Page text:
Schools face record difficulty recruiting primary Head teachers
50% of primary schools seeking a new Head unsuccessful in one in five local authorities
Only 11% of local authorities had no primary schools that needed to re-advertise
"The Coalition inherited a school leadership crisis from Labour."
Professor John Howson commented that, "The 2009/10 school year had been a disastrous one for many primary schools seeking a new head teacher. A record 40% of adverts went unfilled, a level not previously witnessed during the 26 years our survey has reported on the labour market for senior staff in schools. With one in five local authorities seeing more than half their primary schools that were looking for a new head being unsuccessful at least once, and some having to place two, three or more rounds of advertisements, this is a serious situation".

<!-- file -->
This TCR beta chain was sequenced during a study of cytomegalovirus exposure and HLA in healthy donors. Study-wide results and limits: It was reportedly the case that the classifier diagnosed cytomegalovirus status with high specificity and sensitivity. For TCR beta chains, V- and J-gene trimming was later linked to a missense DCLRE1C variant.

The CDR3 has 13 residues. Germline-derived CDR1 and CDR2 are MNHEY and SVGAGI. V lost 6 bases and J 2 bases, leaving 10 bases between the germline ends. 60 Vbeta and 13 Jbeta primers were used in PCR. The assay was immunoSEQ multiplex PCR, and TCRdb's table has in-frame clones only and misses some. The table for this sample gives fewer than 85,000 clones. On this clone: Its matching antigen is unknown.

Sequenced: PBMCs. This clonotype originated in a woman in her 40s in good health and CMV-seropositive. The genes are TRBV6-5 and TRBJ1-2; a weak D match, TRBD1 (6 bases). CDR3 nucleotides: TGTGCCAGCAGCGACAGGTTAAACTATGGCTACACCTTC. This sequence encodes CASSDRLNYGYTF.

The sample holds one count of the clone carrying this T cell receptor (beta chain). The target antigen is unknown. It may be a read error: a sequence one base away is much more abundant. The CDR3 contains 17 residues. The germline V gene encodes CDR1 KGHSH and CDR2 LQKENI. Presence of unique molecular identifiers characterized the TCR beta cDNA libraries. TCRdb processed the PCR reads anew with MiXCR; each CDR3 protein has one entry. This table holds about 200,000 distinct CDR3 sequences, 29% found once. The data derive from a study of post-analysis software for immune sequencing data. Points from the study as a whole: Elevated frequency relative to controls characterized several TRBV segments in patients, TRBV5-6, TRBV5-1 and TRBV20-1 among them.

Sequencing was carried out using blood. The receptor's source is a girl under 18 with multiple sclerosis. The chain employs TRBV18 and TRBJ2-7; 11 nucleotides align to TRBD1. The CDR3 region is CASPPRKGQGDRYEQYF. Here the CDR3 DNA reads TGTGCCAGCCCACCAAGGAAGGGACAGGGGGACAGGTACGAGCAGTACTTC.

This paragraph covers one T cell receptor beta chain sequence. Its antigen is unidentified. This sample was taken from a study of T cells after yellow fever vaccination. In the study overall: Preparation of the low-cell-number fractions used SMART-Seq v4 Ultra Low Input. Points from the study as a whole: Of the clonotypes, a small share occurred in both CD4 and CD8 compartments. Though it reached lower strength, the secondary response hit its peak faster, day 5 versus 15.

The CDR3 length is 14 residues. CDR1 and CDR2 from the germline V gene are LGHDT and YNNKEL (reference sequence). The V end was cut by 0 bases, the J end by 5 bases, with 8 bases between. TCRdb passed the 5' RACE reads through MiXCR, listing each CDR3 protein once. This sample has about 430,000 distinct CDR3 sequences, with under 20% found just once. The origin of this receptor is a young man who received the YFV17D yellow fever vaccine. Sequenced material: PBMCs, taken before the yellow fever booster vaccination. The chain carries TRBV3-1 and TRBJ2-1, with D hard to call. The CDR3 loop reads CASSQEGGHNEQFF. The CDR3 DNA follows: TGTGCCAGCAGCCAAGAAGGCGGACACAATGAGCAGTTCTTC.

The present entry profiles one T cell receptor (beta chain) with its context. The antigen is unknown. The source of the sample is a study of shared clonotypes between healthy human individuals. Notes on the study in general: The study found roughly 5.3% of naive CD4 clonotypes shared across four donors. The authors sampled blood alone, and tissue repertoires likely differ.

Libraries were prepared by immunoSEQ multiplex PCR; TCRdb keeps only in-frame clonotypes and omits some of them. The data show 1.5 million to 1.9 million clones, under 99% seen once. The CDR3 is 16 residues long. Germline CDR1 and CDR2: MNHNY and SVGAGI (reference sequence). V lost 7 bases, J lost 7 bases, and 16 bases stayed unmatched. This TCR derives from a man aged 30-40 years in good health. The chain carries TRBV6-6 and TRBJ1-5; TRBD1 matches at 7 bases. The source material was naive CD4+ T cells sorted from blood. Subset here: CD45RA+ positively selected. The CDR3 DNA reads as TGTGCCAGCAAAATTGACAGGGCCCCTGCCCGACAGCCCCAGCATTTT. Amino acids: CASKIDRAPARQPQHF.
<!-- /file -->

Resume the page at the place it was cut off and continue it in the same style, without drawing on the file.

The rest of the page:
Record re-advertisement rates amongst Roman Catholic schools, with over 60% of adverts placed by such schools unfilled in 2009/10 have helped to push the overall rate for the primary sector above the 40% level for the first time.
Professor Howson called for a re-examination of numbers taking the NPQH qualification and a review of whether it is necessary for the primary sector? He also reiterated his call, first made in the 24th report in 2009 for deputy head posts to be advertised for a fixed term period to encourage more deputies to move into headship. "At present," commented Professor Howson, "we are not appointing enough new deputy heads in the primary sector to meet the current or future demand for head teachers."
Although there were difficulties recruiting secondary head teachers, the problem was not on the scale seen in the primary sector, however many special schools face similar difficulties to primary schools when seeking a new head teacher. Generally, the problem is less severe in Wales and Scotland.
Source: The Education Data 26th Annual Survey
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